Sassoon Docks

From Wikipedia, the free encyclopedia
Jump to navigation Jump to search

Sassoon Docks
Sassoon Docks overhead 2.jpg
Aerial view of Sassoon Docks
Location in Mumbai
Coordinates18°54′41.81″N 72°49′34.11″E / 18.9116139°N 72.8261417°E / 18.9116139; 72.8261417Coordinates: 18°54′41.81″N 72°49′34.11″E / 18.9116139°N 72.8261417°E / 18.9116139; 72.8261417
Owned byMumbai Port Trust
Type of harborFishing port

Sassoon Docks, built in 1875, is one of the oldest docks in Mumbai and was the first wet dock constructed in Bombay.[1] It is one of the few docks in the city open to the public.[2] It is situated in Mumbai harbor in South Mumbai area of Colaba. It is one of largest fish markets in the Mumbai city.[3][4] Its neighboring features are Mumbai Port Trust Garden (Sagar Upvan Colaba) and Offices of Fisheries Department, and it overlooks Oyster Rock, an island in the Mumbai harbour, at a distance.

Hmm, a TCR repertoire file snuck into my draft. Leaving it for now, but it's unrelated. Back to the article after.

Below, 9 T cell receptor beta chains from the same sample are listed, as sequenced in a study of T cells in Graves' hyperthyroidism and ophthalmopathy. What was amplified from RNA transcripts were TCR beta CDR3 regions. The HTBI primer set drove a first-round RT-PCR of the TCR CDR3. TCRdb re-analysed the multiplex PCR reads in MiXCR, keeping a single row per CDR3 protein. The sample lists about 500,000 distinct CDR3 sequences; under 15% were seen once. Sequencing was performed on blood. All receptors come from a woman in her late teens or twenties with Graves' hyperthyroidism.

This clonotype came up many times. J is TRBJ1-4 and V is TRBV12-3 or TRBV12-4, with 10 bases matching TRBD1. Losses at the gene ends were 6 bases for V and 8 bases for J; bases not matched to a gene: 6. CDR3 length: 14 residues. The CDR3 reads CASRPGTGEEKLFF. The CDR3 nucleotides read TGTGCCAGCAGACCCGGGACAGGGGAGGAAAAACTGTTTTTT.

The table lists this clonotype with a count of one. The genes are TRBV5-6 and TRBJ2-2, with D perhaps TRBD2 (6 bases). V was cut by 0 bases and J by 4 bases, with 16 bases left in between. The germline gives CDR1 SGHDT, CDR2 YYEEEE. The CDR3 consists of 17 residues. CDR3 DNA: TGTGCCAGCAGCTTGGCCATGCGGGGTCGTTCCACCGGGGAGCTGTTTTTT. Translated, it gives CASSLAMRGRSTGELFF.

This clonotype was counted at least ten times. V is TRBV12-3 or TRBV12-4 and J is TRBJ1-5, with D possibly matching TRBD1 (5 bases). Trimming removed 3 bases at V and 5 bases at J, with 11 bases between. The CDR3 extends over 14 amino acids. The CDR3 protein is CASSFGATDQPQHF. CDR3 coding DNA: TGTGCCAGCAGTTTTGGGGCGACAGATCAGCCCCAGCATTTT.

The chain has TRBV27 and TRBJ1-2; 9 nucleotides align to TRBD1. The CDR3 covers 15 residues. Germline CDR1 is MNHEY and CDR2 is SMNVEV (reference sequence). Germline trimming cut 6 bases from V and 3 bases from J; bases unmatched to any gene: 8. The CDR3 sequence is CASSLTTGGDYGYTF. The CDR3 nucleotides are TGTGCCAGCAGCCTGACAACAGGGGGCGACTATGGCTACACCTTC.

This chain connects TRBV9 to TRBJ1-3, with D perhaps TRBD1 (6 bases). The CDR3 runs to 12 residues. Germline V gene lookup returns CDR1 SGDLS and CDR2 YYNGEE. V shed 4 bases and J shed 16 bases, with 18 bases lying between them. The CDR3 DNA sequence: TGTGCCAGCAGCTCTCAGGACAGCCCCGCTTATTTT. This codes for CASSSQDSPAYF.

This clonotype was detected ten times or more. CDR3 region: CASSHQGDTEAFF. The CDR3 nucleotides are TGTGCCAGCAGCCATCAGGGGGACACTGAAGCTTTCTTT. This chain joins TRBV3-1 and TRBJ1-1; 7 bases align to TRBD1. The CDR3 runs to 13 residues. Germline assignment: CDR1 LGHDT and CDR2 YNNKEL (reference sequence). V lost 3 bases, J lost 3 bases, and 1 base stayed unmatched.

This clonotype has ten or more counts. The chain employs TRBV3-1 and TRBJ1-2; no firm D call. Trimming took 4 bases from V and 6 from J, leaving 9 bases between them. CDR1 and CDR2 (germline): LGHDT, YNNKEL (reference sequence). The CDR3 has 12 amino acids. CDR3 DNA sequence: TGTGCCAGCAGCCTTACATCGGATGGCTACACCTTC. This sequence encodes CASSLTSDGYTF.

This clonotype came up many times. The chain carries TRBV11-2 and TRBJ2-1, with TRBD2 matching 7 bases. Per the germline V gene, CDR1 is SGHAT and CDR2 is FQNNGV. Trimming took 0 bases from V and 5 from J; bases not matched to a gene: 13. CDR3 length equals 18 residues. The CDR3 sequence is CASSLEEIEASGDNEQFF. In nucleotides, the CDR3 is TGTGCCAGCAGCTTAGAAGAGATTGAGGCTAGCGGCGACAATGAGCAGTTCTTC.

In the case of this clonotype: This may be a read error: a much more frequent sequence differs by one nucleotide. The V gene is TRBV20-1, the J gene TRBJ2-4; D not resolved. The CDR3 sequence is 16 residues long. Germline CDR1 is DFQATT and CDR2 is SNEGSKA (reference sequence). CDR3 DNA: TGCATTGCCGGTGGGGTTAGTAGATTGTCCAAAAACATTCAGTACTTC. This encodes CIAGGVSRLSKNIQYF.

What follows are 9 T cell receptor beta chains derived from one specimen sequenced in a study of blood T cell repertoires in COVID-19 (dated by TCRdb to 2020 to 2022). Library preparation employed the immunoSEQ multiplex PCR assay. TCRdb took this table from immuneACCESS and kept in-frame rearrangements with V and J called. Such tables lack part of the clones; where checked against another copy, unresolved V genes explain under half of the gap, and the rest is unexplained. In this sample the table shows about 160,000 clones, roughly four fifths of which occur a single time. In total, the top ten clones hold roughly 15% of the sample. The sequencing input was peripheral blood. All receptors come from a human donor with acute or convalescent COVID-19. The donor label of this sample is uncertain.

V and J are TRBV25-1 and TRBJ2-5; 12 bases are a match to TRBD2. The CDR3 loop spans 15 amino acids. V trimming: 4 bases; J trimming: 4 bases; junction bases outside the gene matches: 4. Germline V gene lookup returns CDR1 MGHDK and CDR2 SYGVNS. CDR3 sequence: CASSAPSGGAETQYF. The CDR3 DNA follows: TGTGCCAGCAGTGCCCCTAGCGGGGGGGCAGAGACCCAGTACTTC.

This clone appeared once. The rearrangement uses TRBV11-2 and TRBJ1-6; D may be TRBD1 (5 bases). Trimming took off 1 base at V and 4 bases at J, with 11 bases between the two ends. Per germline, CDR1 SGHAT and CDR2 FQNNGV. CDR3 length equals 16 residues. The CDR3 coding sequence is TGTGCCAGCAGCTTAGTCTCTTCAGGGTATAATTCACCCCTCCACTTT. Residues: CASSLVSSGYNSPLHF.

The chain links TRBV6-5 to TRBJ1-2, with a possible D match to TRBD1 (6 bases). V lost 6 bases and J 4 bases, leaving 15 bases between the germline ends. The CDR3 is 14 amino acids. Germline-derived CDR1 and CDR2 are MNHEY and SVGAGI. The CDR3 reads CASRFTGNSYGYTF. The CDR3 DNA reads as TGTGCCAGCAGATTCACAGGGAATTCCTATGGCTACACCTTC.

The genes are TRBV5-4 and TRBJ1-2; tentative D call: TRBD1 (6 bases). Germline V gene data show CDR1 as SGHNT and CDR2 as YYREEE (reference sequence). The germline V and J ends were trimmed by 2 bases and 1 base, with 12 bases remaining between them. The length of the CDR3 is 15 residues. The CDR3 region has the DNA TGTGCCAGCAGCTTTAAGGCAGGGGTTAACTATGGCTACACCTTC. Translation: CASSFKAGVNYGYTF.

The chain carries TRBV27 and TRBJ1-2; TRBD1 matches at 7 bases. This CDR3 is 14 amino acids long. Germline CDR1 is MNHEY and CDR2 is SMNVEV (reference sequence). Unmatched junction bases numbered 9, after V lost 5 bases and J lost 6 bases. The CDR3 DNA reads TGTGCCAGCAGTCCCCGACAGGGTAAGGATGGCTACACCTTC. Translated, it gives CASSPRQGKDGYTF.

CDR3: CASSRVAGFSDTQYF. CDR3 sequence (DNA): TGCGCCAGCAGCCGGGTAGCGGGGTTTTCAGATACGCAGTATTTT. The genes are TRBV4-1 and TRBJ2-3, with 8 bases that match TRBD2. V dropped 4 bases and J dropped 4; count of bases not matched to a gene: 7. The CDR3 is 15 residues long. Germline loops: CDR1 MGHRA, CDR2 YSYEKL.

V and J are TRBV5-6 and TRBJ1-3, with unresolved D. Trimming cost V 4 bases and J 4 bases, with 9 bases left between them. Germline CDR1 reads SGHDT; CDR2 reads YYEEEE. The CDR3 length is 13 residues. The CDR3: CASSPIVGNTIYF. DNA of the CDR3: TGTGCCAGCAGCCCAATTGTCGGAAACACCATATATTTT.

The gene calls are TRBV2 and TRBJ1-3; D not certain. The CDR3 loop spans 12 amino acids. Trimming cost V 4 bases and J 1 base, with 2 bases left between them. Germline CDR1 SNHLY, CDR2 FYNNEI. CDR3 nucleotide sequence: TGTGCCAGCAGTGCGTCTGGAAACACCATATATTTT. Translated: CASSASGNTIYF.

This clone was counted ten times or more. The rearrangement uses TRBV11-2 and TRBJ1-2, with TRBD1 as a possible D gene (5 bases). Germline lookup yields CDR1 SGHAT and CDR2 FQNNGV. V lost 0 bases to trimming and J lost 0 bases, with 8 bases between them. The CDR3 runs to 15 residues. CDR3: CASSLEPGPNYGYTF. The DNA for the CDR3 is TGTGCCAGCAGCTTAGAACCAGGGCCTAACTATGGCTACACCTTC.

Albert Sassoon
Sassoon Dock Entrance
The Sassoon Docks

Built in 1875 on reclaimed land, it was owned by the mercantile company David Sassoon & Co. The company was headed by Albert Abdullah David Sassoon (1818–1896), son of David Sassoon, a Baghdadi Jew and the leader of the Jewish community in Bombay. The Sassoon Docks were the first commercial wet dock in western India and helped establish the cotton trade. In 1879, Sassoon Docks and other associated foreshore properties were purchased by the government on behalf of Bombay Port Trust.[1] The Sassoon Docks encouraged the Bombay Presidency to promote the construction of the large Prince's Dock. The Sassoon factories that produced silk and cotton goods in Bombay, also furnished employment for a large amount of native labor.

Street art[edit]

In 2017, street art transformed one of Mumbai’s oldest fishing docks into an exhibition space. Thirty artists from around the world gave the bustling 142-year-old Sassoon Dock, a colorful makeover as part of the St+art Urban Art Festival. The exhibition opened to public on 11 November 2017.[5]

See also[edit]


  1. ^ a b "Tides of Time (History of Mumbai Port) by M.V. Kamath" (PDF). Retrieved 14 May 2015.
  2. ^[user-generated source]
  3. ^ Mumbai Attractions – Colaba Causeway
  4. ^ "A visit to Sassoon Docks and history". 14 March 2014. Retrieved 14 May 2018.
  5. ^ "Mumbai's 142-year-old Sassoon Dock has gone for complete makeover. Here's how". Hindustan Times. 14 November 2017. Retrieved 10 January 2019.

External links[edit]